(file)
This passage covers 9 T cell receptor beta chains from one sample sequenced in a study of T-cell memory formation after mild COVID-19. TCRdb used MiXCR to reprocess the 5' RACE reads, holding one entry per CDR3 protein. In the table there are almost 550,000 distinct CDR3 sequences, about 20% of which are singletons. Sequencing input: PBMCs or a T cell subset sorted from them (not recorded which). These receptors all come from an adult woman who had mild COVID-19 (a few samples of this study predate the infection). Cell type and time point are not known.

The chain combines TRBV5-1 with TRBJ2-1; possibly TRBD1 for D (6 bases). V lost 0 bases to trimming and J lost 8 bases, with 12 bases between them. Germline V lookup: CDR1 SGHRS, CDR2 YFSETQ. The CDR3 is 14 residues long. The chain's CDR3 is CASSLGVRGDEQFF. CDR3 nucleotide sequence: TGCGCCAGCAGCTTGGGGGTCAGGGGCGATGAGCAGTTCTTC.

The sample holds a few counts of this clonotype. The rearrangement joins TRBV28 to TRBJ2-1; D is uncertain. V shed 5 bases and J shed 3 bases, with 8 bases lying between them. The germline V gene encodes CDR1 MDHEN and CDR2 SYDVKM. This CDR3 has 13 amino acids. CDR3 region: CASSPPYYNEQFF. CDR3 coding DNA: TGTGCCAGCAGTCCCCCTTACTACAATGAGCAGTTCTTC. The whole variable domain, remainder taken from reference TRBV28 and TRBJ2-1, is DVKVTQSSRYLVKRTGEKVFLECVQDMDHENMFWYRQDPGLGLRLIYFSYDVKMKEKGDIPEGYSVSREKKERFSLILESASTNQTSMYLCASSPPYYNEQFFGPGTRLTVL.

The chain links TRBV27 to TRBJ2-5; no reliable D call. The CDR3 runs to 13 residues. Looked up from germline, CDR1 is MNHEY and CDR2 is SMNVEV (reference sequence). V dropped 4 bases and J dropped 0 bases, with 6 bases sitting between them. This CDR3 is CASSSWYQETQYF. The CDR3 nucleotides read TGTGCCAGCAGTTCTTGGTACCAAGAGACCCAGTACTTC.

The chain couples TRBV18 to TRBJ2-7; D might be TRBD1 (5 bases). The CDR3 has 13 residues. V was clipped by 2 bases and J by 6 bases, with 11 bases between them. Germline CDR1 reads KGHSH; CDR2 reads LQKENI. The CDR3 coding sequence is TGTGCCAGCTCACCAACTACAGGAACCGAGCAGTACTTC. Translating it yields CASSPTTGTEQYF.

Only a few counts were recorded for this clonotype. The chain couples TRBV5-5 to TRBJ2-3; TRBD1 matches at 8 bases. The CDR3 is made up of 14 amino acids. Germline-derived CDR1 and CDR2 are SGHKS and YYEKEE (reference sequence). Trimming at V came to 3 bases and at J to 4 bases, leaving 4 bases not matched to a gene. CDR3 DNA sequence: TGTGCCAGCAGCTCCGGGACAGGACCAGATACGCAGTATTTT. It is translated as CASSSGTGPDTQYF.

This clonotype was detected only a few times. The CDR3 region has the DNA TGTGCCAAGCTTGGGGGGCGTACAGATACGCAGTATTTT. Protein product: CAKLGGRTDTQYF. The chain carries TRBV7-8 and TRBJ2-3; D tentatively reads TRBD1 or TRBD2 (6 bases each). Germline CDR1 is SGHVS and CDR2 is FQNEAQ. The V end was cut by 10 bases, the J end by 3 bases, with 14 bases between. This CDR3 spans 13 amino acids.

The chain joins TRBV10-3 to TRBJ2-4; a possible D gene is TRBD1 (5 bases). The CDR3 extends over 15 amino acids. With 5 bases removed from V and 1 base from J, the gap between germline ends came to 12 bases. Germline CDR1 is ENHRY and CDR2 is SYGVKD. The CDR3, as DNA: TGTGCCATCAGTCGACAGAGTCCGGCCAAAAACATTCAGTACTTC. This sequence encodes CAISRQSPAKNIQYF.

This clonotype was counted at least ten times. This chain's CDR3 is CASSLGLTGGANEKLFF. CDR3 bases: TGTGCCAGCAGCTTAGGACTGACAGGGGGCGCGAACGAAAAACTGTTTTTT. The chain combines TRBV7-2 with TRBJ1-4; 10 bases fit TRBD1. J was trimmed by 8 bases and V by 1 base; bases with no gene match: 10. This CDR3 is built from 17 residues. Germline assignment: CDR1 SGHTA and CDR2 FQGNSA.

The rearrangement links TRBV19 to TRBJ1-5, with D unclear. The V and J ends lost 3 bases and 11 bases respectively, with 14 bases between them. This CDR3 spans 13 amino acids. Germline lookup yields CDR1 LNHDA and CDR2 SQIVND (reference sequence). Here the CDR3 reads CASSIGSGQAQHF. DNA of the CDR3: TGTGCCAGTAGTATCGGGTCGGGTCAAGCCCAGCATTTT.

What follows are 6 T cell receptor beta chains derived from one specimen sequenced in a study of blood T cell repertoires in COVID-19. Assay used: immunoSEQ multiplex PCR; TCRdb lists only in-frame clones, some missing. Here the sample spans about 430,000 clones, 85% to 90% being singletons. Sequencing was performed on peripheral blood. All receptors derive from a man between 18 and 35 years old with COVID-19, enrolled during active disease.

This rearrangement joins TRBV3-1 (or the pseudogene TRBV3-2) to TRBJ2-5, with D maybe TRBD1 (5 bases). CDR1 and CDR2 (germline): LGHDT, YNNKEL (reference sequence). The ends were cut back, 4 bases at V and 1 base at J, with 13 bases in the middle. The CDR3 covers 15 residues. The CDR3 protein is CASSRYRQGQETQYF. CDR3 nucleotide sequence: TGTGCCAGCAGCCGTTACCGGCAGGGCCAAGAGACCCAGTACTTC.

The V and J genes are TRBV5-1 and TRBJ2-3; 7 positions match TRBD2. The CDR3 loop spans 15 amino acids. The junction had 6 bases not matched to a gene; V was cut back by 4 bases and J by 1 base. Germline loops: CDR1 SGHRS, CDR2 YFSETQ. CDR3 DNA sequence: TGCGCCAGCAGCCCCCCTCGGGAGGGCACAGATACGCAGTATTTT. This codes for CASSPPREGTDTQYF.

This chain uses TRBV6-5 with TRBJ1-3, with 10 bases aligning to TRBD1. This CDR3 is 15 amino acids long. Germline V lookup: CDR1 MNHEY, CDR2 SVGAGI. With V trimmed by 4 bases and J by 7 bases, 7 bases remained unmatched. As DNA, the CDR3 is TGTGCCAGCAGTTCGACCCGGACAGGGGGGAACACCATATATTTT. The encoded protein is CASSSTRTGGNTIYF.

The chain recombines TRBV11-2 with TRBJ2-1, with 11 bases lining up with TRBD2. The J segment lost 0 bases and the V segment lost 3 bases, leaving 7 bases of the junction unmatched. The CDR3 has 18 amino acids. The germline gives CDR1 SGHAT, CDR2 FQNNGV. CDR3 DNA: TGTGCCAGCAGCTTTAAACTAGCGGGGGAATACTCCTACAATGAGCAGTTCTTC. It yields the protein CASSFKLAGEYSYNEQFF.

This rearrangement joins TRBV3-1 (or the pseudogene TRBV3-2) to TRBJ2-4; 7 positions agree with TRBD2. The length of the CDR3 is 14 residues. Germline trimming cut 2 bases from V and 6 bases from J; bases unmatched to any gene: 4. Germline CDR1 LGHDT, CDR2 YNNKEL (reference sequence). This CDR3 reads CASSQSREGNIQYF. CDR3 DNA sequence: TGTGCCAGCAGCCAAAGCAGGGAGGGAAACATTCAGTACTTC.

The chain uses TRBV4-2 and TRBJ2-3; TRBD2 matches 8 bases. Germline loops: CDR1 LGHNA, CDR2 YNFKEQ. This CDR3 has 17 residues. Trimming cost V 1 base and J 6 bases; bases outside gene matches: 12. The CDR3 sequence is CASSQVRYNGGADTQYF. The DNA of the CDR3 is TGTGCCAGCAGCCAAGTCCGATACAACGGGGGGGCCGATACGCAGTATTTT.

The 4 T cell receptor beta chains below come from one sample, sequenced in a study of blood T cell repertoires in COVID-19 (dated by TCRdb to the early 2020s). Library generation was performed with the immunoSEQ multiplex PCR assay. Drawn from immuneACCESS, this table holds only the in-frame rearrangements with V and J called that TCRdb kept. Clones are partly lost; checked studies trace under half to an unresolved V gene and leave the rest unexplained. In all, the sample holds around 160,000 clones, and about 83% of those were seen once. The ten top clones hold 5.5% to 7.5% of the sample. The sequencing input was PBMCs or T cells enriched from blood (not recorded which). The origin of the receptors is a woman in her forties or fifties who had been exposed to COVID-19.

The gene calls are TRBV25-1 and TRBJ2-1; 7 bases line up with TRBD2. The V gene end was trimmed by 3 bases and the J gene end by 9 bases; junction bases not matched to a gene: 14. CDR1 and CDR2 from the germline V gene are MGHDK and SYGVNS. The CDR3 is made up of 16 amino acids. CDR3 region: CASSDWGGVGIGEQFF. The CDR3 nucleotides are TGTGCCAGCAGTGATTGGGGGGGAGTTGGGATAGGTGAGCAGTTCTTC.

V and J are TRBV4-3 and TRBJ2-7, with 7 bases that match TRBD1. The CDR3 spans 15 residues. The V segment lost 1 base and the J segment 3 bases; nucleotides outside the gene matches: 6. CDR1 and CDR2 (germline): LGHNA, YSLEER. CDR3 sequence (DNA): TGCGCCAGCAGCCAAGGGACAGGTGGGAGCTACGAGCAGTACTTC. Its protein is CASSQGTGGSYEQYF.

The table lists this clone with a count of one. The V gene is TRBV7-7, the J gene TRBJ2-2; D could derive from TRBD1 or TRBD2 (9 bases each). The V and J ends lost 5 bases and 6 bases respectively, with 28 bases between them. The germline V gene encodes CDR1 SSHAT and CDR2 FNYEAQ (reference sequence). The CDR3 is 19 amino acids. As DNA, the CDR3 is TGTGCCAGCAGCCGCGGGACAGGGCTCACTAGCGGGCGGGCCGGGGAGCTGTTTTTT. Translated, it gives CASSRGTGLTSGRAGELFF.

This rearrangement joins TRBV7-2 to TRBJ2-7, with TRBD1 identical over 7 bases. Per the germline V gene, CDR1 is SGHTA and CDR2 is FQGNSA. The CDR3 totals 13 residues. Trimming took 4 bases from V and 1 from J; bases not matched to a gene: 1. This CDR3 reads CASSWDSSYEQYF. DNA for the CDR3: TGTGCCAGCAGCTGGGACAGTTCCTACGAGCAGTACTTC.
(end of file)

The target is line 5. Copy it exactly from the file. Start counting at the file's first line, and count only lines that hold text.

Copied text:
The chain couples TRBV18 to TRBJ2-7; D might be TRBD1 (5 bases). The CDR3 has 13 residues. V was clipped by 2 bases and J by 6 bases, with 11 bases between them. Germline CDR1 reads KGHSH; CDR2 reads LQKENI. The CDR3 coding sequence is TGTGCCAGCTCACCAACTACAGGAACCGAGCAGTACTTC. Translating it yields CASSPTTGTEQYF.